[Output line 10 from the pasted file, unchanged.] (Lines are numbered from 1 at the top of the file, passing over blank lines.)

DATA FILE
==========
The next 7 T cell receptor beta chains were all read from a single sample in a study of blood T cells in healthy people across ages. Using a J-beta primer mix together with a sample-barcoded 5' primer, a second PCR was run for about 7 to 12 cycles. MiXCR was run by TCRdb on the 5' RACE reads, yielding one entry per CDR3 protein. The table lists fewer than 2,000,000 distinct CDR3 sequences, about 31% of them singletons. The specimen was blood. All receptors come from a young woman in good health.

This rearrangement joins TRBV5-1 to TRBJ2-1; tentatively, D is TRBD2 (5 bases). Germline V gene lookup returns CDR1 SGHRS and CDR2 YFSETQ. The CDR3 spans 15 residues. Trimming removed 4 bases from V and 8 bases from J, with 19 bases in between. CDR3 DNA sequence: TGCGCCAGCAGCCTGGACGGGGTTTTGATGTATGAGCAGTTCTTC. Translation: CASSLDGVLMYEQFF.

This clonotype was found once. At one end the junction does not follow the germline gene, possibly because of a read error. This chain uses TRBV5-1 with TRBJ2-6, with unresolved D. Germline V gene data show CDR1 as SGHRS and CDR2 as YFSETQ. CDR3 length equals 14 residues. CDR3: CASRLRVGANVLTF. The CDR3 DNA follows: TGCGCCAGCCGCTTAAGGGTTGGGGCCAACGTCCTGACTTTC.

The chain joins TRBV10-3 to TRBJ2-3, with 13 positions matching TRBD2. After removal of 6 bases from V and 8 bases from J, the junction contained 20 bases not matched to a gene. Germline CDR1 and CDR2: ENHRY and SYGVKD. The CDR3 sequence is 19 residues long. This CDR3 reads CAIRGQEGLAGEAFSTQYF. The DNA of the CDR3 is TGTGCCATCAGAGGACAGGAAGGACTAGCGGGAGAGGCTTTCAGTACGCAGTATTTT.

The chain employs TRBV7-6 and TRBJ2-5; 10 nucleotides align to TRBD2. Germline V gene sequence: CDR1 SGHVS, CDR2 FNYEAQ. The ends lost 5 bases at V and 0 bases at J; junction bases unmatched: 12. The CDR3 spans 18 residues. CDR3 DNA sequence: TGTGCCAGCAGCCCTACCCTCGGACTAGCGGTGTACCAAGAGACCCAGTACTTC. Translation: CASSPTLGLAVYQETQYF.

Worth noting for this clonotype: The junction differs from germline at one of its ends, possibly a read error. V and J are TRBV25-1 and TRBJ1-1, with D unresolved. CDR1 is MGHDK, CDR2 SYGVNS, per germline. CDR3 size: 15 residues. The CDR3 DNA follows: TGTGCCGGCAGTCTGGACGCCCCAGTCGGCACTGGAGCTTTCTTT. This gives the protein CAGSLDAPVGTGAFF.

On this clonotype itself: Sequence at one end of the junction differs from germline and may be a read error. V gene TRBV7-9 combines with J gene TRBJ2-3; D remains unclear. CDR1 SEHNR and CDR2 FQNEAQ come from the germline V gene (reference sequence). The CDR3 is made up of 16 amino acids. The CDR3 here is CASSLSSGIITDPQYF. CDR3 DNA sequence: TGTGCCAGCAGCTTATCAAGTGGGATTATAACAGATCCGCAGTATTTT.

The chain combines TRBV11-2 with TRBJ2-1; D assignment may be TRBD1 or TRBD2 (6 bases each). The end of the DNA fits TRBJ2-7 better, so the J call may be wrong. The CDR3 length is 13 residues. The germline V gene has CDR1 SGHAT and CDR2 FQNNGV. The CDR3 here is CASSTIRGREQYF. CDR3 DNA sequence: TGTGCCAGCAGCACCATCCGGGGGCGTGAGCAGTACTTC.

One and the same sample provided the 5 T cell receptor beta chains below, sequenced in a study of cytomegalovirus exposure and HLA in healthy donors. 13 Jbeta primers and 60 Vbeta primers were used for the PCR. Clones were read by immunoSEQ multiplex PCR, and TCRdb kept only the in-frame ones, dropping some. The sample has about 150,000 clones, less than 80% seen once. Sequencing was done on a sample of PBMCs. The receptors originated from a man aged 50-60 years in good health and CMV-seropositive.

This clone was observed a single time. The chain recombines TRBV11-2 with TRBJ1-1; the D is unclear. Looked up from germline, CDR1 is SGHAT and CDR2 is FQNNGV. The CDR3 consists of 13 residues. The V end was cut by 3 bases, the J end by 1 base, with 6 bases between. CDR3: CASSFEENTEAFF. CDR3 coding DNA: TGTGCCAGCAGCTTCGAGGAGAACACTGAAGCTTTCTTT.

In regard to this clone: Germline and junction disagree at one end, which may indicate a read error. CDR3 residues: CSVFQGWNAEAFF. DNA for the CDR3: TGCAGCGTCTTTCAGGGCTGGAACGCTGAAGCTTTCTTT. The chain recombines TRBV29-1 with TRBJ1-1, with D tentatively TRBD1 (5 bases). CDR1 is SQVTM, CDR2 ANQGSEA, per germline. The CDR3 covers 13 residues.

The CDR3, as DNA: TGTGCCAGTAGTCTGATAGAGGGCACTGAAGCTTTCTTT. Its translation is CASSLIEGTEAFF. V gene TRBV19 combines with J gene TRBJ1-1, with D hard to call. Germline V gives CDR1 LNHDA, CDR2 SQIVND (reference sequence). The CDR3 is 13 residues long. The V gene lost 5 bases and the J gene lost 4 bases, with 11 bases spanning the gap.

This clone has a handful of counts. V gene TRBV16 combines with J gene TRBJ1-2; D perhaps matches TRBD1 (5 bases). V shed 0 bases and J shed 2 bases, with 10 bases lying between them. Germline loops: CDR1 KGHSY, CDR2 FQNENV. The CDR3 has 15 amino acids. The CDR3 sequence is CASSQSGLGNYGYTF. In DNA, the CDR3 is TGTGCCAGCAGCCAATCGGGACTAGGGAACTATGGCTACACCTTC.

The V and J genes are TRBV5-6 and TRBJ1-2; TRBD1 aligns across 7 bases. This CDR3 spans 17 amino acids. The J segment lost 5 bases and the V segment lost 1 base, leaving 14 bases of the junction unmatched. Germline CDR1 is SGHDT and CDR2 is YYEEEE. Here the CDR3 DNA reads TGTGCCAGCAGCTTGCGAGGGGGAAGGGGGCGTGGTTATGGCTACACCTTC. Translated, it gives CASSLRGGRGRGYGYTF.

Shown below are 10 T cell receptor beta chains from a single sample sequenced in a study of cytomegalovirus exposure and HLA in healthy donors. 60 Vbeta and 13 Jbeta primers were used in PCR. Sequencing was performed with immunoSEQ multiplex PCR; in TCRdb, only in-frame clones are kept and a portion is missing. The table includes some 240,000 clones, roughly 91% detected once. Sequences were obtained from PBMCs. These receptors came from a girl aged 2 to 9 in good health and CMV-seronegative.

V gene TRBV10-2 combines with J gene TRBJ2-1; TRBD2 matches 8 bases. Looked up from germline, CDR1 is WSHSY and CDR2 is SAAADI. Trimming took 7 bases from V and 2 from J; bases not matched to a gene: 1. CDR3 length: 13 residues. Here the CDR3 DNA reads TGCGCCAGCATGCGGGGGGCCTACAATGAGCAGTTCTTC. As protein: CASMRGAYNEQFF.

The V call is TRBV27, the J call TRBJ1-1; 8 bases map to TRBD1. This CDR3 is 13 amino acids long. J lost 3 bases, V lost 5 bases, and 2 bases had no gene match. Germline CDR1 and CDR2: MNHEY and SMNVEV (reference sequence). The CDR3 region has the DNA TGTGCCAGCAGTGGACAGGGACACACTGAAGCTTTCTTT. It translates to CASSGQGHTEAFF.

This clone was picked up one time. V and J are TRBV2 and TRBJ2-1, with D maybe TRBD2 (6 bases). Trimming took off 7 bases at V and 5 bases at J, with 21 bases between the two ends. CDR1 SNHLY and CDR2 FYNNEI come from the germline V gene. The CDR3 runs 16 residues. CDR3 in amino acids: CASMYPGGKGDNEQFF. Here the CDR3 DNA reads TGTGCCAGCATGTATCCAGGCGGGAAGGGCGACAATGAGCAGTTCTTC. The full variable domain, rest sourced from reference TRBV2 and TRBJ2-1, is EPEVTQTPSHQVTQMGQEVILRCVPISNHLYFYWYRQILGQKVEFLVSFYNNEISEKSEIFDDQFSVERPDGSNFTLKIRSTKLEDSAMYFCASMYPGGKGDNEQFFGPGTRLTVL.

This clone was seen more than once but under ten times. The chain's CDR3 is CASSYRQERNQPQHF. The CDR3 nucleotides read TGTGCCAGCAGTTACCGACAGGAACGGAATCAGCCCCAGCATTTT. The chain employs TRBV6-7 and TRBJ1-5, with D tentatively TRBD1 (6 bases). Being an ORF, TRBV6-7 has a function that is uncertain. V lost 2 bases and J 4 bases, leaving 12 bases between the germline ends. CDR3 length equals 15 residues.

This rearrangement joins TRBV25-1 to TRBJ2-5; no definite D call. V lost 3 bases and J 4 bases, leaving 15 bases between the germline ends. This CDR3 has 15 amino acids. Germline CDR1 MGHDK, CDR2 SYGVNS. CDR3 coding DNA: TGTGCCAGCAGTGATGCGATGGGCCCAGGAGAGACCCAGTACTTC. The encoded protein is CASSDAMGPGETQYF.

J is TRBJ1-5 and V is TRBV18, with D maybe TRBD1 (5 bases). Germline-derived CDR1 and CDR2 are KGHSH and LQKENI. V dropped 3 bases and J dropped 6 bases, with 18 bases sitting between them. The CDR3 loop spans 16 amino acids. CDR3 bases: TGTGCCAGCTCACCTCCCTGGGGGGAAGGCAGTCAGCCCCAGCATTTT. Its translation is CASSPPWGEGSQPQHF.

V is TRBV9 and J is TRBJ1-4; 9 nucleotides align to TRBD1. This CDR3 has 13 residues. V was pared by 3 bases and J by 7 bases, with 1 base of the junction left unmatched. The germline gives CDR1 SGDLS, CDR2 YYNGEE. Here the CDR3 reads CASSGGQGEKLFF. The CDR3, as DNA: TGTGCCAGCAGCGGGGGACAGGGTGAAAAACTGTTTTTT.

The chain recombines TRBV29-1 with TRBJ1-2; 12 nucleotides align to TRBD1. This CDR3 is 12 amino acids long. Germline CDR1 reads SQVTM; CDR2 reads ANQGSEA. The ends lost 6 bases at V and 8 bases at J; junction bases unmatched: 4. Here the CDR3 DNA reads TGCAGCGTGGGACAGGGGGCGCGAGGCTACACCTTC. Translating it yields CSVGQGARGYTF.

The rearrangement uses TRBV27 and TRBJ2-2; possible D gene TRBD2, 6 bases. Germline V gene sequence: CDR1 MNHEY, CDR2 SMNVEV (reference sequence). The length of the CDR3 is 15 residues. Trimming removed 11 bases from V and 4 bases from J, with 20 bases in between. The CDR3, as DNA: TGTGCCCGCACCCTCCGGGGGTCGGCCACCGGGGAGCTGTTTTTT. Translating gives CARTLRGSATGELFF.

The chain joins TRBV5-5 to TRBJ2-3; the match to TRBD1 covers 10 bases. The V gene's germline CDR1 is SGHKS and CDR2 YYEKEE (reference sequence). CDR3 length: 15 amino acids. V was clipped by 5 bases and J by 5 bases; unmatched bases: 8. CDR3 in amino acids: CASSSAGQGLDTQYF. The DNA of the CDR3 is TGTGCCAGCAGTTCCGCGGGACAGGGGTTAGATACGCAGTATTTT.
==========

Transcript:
This clone was observed a single time. The chain recombines TRBV11-2 with TRBJ1-1; the D is unclear. Looked up from germline, CDR1 is SGHAT and CDR2 is FQNNGV. The CDR3 consists of 13 residues. The V end was cut by 3 bases, the J end by 1 base, with 6 bases between. CDR3: CASSFEENTEAFF. CDR3 coding DNA: TGTGCCAGCAGCTTCGAGGAGAACACTGAAGCTTTCTTT.